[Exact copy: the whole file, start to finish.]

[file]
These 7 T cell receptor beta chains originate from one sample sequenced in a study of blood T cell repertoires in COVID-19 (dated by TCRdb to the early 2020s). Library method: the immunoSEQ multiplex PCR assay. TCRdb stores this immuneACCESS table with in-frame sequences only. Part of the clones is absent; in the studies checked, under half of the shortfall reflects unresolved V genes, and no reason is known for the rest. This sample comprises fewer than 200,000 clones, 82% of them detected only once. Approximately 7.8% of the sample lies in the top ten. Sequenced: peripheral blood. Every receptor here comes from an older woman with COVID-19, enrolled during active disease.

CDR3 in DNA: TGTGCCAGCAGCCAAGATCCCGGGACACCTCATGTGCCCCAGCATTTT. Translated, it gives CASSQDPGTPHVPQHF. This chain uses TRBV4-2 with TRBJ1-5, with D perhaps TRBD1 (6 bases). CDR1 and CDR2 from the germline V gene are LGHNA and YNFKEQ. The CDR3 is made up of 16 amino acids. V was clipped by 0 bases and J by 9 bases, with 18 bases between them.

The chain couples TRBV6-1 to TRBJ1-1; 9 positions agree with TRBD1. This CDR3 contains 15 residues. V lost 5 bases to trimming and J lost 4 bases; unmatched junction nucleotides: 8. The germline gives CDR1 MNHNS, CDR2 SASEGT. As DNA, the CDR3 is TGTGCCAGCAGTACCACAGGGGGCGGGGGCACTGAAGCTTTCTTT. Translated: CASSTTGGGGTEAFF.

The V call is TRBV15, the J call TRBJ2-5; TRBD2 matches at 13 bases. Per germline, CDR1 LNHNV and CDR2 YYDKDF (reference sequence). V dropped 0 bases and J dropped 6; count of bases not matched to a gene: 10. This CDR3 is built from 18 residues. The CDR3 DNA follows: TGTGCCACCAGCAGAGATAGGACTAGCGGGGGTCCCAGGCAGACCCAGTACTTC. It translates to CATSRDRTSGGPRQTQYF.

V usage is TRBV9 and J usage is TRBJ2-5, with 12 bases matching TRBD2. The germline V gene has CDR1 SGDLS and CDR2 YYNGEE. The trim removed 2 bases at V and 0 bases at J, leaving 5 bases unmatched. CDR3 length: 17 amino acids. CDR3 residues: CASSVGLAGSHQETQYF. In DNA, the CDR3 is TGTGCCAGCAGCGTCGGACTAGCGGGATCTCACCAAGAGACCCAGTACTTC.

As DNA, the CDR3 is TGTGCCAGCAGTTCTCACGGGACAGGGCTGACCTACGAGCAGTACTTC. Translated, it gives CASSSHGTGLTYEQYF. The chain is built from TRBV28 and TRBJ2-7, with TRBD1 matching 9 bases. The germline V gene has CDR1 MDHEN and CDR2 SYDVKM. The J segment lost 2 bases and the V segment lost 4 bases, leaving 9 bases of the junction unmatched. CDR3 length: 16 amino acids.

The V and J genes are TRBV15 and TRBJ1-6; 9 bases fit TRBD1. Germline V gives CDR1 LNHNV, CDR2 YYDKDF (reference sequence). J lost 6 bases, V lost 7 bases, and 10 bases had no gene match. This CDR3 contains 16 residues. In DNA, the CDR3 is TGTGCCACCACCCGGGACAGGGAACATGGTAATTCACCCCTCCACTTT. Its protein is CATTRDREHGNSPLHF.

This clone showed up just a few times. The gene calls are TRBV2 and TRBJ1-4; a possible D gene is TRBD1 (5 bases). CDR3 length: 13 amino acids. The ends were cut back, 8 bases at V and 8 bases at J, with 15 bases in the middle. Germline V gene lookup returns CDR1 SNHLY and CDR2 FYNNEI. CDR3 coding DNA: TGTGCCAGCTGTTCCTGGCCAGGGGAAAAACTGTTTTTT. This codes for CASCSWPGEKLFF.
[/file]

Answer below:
These 7 T cell receptor beta chains originate from one sample sequenced in a study of blood T cell repertoires in COVID-19 (dated by TCRdb to the early 2020s). Library method: the immunoSEQ multiplex PCR assay. TCRdb stores this immuneACCESS table with in-frame sequences only. Part of the clones is absent; in the studies checked, under half of the shortfall reflects unresolved V genes, and no reason is known for the rest. This sample comprises fewer than 200,000 clones, 82% of them detected only once. Approximately 7.8% of the sample lies in the top ten. Sequenced: peripheral blood. Every receptor here comes from an older woman with COVID-19, enrolled during active disease.

CDR3 in DNA: TGTGCCAGCAGCCAAGATCCCGGGACACCTCATGTGCCCCAGCATTTT. Translated, it gives CASSQDPGTPHVPQHF. This chain uses TRBV4-2 with TRBJ1-5, with D perhaps TRBD1 (6 bases). CDR1 and CDR2 from the germline V gene are LGHNA and YNFKEQ. The CDR3 is made up of 16 amino acids. V was clipped by 0 bases and J by 9 bases, with 18 bases between them.

The chain couples TRBV6-1 to TRBJ1-1; 9 positions agree with TRBD1. This CDR3 contains 15 residues. V lost 5 bases to trimming and J lost 4 bases; unmatched junction nucleotides: 8. The germline gives CDR1 MNHNS, CDR2 SASEGT. As DNA, the CDR3 is TGTGCCAGCAGTACCACAGGGGGCGGGGGCACTGAAGCTTTCTTT. Translated: CASSTTGGGGTEAFF.

The V call is TRBV15, the J call TRBJ2-5; TRBD2 matches at 13 bases. Per germline, CDR1 LNHNV and CDR2 YYDKDF (reference sequence). V dropped 0 bases and J dropped 6; count of bases not matched to a gene: 10. This CDR3 is built from 18 residues. The CDR3 DNA follows: TGTGCCACCAGCAGAGATAGGACTAGCGGGGGTCCCAGGCAGACCCAGTACTTC. It translates to CATSRDRTSGGPRQTQYF.

V usage is TRBV9 and J usage is TRBJ2-5, with 12 bases matching TRBD2. The germline V gene has CDR1 SGDLS and CDR2 YYNGEE. The trim removed 2 bases at V and 0 bases at J, leaving 5 bases unmatched. CDR3 length: 17 amino acids. CDR3 residues: CASSVGLAGSHQETQYF. In DNA, the CDR3 is TGTGCCAGCAGCGTCGGACTAGCGGGATCTCACCAAGAGACCCAGTACTTC.

As DNA, the CDR3 is TGTGCCAGCAGTTCTCACGGGACAGGGCTGACCTACGAGCAGTACTTC. Translated, it gives CASSSHGTGLTYEQYF. The chain is built from TRBV28 and TRBJ2-7, with TRBD1 matching 9 bases. The germline V gene has CDR1 MDHEN and CDR2 SYDVKM. The J segment lost 2 bases and the V segment lost 4 bases, leaving 9 bases of the junction unmatched. CDR3 length: 16 amino acids.

The V and J genes are TRBV15 and TRBJ1-6; 9 bases fit TRBD1. Germline V gives CDR1 LNHNV, CDR2 YYDKDF (reference sequence). J lost 6 bases, V lost 7 bases, and 10 bases had no gene match. This CDR3 contains 16 residues. In DNA, the CDR3 is TGTGCCACCACCCGGGACAGGGAACATGGTAATTCACCCCTCCACTTT. Its protein is CATTRDREHGNSPLHF.

This clone showed up just a few times. The gene calls are TRBV2 and TRBJ1-4; a possible D gene is TRBD1 (5 bases). CDR3 length: 13 amino acids. The ends were cut back, 8 bases at V and 8 bases at J, with 15 bases in the middle. Germline V gene lookup returns CDR1 SNHLY and CDR2 FYNNEI. CDR3 coding DNA: TGTGCCAGCTGTTCCTGGCCAGGGGAAAAACTGTTTTTT. This codes for CASCSWPGEKLFF.